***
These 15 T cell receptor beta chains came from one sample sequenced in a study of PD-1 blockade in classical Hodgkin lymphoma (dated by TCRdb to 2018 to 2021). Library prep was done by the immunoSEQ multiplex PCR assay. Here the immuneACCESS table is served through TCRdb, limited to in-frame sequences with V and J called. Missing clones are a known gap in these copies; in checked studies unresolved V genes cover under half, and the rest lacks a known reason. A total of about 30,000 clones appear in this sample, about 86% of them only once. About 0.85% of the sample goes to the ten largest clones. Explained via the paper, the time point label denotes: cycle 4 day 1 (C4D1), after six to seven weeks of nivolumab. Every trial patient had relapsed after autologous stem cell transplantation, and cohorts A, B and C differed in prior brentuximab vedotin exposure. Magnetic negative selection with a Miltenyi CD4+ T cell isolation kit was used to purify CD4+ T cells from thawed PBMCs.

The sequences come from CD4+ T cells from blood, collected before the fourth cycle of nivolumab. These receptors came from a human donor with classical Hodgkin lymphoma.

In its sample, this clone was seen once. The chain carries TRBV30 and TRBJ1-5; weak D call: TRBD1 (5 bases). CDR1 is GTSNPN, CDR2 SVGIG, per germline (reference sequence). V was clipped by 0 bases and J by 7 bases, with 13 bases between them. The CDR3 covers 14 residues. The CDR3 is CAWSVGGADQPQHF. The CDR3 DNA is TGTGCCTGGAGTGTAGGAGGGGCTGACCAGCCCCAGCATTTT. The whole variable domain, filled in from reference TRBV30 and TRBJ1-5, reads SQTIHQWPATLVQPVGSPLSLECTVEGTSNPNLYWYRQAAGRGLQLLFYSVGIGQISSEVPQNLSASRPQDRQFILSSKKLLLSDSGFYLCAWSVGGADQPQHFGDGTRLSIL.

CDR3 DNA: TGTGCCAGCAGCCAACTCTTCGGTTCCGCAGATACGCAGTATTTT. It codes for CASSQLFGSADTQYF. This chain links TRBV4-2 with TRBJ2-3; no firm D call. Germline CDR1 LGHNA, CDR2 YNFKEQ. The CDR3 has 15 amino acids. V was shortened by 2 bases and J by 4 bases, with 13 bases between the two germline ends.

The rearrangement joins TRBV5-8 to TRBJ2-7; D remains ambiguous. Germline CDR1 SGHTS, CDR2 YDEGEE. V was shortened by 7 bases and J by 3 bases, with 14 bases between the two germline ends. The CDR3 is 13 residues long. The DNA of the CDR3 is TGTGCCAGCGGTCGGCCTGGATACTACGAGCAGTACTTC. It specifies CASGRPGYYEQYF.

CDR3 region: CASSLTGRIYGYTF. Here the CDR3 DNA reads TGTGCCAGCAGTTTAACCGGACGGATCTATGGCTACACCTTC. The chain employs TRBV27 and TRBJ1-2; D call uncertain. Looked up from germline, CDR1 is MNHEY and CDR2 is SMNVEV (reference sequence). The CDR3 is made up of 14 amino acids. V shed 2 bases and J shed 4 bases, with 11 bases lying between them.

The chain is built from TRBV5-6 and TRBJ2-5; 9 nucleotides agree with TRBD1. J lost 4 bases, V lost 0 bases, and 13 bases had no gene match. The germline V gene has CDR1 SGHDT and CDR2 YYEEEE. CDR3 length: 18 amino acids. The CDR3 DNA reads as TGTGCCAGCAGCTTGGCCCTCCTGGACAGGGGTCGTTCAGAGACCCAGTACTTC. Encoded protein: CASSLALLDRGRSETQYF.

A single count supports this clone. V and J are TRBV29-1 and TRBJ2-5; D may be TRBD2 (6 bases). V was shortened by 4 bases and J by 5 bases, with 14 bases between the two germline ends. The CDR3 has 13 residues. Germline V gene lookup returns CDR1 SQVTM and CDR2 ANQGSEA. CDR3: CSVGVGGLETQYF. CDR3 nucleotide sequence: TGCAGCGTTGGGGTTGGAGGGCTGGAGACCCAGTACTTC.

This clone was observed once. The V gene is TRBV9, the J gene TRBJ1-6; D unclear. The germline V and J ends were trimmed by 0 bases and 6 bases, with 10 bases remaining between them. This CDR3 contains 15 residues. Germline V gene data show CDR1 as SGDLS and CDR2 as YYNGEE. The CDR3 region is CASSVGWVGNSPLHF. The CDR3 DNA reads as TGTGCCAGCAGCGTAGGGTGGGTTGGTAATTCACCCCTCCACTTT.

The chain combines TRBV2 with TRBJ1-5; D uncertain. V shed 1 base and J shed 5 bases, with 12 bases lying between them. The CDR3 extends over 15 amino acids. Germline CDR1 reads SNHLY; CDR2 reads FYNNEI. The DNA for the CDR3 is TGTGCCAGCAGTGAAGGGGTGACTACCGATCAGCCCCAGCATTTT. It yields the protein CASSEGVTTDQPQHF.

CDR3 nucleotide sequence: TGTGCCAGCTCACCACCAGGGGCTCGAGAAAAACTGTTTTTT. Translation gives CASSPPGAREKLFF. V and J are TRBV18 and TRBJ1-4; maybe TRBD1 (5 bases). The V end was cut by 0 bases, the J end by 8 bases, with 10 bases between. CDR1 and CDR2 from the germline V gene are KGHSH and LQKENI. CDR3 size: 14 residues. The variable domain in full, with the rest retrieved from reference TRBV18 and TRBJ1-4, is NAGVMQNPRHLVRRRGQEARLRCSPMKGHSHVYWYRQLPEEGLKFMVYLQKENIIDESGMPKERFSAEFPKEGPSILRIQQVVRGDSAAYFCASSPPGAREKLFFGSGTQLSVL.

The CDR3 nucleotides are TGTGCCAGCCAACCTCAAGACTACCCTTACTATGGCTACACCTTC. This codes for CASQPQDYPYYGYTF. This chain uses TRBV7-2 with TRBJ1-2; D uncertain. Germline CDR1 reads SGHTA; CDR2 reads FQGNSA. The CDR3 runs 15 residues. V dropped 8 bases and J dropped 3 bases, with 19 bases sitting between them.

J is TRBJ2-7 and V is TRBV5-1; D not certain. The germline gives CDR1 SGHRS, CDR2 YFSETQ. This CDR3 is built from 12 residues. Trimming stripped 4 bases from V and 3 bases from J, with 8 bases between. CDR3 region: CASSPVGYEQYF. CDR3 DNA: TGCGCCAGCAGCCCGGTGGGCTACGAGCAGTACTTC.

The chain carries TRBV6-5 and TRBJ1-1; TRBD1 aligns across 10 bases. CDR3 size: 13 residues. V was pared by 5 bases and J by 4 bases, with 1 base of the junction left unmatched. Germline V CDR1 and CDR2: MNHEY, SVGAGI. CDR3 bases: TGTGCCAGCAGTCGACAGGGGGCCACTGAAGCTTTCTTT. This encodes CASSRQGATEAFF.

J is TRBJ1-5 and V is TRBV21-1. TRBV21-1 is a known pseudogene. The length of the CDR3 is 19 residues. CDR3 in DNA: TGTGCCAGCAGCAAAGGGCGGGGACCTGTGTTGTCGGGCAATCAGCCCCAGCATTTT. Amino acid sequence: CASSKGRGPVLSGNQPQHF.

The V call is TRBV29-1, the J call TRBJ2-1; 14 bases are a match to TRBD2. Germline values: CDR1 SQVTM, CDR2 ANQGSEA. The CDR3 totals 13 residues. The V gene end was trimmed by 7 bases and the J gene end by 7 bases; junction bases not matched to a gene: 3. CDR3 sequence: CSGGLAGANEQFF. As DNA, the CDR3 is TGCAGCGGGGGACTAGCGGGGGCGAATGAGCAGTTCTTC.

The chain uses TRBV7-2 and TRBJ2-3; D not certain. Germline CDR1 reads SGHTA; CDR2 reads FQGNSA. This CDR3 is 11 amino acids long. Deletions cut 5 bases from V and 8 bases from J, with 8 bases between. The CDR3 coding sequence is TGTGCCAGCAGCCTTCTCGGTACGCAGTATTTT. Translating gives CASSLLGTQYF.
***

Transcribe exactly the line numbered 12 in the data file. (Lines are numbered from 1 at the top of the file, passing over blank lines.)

The CDR3 nucleotides are TGTGCCAGCCAACCTCAAGACTACCCTTACTATGGCTACACCTTC. This codes for CASQPQDYPYYGYTF. This chain uses TRBV7-2 with TRBJ1-2; D uncertain. Germline CDR1 reads SGHTA; CDR2 reads FQGNSA. The CDR3 runs 15 residues. V dropped 8 bases and J dropped 3 bases, with 19 bases sitting between them.